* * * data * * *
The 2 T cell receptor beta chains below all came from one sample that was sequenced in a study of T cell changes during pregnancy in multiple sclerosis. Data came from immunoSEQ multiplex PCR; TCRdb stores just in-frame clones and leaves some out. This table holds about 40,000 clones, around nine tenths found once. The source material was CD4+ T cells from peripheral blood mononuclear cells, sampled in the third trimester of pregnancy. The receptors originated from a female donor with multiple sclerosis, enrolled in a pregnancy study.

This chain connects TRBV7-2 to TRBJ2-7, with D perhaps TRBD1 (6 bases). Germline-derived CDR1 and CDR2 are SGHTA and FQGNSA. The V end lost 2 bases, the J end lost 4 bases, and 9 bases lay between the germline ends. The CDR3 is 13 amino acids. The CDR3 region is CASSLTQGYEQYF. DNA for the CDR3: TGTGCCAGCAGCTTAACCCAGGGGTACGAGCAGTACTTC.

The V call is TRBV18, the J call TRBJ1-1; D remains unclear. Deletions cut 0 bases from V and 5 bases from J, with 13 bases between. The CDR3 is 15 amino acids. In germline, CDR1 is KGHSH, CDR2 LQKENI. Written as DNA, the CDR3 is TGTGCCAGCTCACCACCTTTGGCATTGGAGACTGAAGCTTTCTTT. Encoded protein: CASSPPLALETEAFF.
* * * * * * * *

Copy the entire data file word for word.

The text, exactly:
The 2 T cell receptor beta chains below all came from one sample that was sequenced in a study of T cell changes during pregnancy in multiple sclerosis. Data came from immunoSEQ multiplex PCR; TCRdb stores just in-frame clones and leaves some out. This table holds about 40,000 clones, around nine tenths found once. The source material was CD4+ T cells from peripheral blood mononuclear cells, sampled in the third trimester of pregnancy. The receptors originated from a female donor with multiple sclerosis, enrolled in a pregnancy study.

This chain connects TRBV7-2 to TRBJ2-7, with D perhaps TRBD1 (6 bases). Germline-derived CDR1 and CDR2 are SGHTA and FQGNSA. The V end lost 2 bases, the J end lost 4 bases, and 9 bases lay between the germline ends. The CDR3 is 13 amino acids. The CDR3 region is CASSLTQGYEQYF. DNA for the CDR3: TGTGCCAGCAGCTTAACCCAGGGGTACGAGCAGTACTTC.

The V call is TRBV18, the J call TRBJ1-1; D remains unclear. Deletions cut 0 bases from V and 5 bases from J, with 13 bases between. The CDR3 is 15 amino acids. In germline, CDR1 is KGHSH, CDR2 LQKENI. Written as DNA, the CDR3 is TGTGCCAGCTCACCACCTTTGGCATTGGAGACTGAAGCTTTCTTT. Encoded protein: CASSPPLALETEAFF.